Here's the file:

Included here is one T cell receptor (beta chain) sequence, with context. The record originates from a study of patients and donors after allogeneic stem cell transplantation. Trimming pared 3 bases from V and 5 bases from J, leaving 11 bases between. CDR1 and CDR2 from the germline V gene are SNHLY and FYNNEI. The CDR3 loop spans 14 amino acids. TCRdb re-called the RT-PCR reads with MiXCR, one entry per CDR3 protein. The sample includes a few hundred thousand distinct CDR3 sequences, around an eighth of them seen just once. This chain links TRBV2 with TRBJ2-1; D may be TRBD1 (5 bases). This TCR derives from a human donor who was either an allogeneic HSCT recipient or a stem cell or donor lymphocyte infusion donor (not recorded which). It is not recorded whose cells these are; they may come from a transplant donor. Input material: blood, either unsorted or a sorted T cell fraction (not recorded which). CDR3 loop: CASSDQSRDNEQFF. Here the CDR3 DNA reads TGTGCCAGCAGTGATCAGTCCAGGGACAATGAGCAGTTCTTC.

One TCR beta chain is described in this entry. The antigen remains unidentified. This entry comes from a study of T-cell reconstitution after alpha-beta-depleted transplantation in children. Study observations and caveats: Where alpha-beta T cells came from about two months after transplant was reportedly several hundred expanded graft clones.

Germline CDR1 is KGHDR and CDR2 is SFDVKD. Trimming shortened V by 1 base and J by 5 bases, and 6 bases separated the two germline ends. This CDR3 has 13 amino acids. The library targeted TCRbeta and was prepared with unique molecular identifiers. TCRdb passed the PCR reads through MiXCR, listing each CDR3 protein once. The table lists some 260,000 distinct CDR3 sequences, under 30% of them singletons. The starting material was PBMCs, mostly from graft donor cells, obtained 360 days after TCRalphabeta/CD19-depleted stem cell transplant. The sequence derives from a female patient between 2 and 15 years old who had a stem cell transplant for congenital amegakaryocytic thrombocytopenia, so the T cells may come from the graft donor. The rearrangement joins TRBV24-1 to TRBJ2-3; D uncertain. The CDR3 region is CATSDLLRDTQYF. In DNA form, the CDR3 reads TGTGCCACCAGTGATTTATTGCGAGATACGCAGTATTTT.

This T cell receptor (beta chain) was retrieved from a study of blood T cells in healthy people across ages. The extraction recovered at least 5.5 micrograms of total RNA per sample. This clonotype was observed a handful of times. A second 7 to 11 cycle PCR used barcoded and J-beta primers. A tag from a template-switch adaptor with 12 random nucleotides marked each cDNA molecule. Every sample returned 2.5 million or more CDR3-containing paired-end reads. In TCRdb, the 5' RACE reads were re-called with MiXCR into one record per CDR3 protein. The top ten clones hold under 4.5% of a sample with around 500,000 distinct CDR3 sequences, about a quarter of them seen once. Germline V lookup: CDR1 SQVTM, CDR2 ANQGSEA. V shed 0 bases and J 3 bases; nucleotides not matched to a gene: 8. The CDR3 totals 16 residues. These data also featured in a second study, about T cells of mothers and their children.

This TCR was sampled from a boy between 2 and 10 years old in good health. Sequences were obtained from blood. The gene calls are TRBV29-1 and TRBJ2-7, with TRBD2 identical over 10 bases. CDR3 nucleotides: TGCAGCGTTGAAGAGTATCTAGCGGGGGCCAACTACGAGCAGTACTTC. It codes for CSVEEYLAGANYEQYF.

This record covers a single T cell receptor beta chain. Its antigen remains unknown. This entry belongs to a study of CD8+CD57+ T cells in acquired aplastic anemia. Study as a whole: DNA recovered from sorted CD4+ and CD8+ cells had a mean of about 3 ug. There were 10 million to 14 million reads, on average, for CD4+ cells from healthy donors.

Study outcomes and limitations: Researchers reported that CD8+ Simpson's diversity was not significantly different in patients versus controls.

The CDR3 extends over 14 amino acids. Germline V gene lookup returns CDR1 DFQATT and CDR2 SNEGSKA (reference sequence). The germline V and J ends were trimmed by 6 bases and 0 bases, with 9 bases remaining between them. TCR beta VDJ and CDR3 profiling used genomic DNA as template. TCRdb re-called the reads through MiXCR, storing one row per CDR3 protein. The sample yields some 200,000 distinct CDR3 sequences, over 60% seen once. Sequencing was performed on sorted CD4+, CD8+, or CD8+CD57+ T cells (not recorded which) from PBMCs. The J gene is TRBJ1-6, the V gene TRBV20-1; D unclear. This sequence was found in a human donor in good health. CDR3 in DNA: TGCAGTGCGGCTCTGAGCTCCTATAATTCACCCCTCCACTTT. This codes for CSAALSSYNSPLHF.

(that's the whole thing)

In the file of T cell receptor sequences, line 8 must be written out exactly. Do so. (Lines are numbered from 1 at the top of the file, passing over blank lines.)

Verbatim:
The CDR3 extends over 14 amino acids. Germline V gene lookup returns CDR1 DFQATT and CDR2 SNEGSKA (reference sequence). The germline V and J ends were trimmed by 6 bases and 0 bases, with 9 bases remaining between them. TCR beta VDJ and CDR3 profiling used genomic DNA as template. TCRdb re-called the reads through MiXCR, storing one row per CDR3 protein. The sample yields some 200,000 distinct CDR3 sequences, over 60% seen once. Sequencing was performed on sorted CD4+, CD8+, or CD8+CD57+ T cells (not recorded which) from PBMCs. The J gene is TRBJ1-6, the V gene TRBV20-1; D unclear. This sequence was found in a human donor in good health. CDR3 in DNA: TGCAGTGCGGCTCTGAGCTCCTATAATTCACCCCTCCACTTT. This codes for CSAALSSYNSPLHF.